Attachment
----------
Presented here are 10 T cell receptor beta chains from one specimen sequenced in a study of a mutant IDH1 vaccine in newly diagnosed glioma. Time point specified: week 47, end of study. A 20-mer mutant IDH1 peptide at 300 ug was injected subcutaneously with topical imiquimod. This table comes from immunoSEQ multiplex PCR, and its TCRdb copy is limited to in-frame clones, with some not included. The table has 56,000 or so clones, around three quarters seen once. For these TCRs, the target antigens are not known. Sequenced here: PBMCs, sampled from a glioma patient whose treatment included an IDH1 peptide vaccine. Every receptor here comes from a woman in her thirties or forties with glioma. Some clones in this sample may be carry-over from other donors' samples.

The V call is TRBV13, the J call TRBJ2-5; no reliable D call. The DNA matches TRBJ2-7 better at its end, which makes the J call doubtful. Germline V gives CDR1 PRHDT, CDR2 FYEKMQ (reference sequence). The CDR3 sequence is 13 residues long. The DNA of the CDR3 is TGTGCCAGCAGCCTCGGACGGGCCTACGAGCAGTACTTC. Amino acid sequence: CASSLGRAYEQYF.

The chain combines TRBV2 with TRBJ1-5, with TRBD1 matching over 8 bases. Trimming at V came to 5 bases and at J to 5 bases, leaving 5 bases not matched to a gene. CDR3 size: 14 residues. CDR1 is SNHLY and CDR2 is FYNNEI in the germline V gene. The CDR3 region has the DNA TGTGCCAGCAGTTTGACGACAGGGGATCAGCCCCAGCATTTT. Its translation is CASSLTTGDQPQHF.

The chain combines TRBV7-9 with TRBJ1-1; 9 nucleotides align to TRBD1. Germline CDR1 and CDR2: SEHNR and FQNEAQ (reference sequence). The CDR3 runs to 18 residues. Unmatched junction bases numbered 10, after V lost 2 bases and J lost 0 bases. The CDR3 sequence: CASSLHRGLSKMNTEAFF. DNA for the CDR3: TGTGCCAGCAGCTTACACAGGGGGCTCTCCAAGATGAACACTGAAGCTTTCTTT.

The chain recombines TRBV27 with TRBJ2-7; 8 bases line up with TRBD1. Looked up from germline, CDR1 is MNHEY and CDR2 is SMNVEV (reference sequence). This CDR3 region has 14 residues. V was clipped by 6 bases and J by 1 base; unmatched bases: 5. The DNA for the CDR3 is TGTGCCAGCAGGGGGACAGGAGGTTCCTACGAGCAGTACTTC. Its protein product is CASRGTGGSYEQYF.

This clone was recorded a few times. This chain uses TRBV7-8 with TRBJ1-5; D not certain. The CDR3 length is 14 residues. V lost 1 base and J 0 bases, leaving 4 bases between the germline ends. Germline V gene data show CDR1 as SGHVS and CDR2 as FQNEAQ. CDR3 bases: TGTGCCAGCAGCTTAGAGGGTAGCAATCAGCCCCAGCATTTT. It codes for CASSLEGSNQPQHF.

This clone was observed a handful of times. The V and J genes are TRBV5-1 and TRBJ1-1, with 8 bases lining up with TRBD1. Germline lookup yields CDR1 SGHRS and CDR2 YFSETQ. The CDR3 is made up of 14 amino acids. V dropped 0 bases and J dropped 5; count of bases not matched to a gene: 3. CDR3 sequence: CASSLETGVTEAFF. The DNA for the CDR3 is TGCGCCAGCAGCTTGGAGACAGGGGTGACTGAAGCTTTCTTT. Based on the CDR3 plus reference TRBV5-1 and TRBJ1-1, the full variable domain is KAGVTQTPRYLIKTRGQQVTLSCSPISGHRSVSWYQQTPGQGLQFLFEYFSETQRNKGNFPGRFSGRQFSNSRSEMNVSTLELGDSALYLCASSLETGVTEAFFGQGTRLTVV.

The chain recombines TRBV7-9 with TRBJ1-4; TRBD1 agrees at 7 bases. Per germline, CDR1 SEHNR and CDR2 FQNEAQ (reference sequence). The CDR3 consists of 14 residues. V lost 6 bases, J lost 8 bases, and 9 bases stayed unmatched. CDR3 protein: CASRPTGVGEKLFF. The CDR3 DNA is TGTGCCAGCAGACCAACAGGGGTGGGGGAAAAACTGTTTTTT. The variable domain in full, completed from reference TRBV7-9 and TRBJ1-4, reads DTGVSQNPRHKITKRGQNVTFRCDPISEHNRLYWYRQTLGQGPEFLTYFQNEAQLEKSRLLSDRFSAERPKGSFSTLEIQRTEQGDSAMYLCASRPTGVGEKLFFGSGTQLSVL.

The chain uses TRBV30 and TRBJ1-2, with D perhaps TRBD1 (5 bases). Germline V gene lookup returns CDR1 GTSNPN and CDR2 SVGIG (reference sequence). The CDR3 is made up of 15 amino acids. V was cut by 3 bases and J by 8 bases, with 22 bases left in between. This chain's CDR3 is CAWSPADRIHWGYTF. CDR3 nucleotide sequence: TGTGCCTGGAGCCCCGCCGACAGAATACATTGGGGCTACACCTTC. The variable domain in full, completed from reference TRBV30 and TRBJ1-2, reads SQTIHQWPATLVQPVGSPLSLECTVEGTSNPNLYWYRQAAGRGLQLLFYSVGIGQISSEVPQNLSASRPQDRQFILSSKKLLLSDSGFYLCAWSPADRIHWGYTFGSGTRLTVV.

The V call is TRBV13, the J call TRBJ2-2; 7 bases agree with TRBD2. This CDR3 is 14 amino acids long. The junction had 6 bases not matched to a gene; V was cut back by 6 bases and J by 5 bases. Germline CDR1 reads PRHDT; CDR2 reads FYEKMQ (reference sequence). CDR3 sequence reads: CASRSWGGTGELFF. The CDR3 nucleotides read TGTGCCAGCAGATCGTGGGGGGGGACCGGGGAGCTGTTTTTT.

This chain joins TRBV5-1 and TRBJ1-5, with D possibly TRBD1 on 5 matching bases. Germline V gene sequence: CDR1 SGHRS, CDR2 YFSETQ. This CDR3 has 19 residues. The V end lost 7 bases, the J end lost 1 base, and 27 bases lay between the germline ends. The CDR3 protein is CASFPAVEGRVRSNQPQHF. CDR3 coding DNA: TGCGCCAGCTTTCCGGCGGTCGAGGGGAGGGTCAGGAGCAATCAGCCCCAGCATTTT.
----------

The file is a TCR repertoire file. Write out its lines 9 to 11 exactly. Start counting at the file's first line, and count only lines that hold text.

The chain uses TRBV30 and TRBJ1-2, with D perhaps TRBD1 (5 bases). Germline V gene lookup returns CDR1 GTSNPN and CDR2 SVGIG (reference sequence). The CDR3 is made up of 15 amino acids. V was cut by 3 bases and J by 8 bases, with 22 bases left in between. This chain's CDR3 is CAWSPADRIHWGYTF. CDR3 nucleotide sequence: TGTGCCTGGAGCCCCGCCGACAGAATACATTGGGGCTACACCTTC. The variable domain in full, completed from reference TRBV30 and TRBJ1-2, reads SQTIHQWPATLVQPVGSPLSLECTVEGTSNPNLYWYRQAAGRGLQLLFYSVGIGQISSEVPQNLSASRPQDRQFILSSKKLLLSDSGFYLCAWSPADRIHWGYTFGSGTRLTVV.

The V call is TRBV13, the J call TRBJ2-2; 7 bases agree with TRBD2. This CDR3 is 14 amino acids long. The junction had 6 bases not matched to a gene; V was cut back by 6 bases and J by 5 bases. Germline CDR1 reads PRHDT; CDR2 reads FYEKMQ (reference sequence). CDR3 sequence reads: CASRSWGGTGELFF. The CDR3 nucleotides read TGTGCCAGCAGATCGTGGGGGGGGACCGGGGAGCTGTTTTTT.

This chain joins TRBV5-1 and TRBJ1-5, with D possibly TRBD1 on 5 matching bases. Germline V gene sequence: CDR1 SGHRS, CDR2 YFSETQ. This CDR3 has 19 residues. The V end lost 7 bases, the J end lost 1 base, and 27 bases lay between the germline ends. The CDR3 protein is CASFPAVEGRVRSNQPQHF. CDR3 coding DNA: TGCGCCAGCTTTCCGGCGGTCGAGGGGAGGGTCAGGAGCAATCAGCCCCAGCATTTT.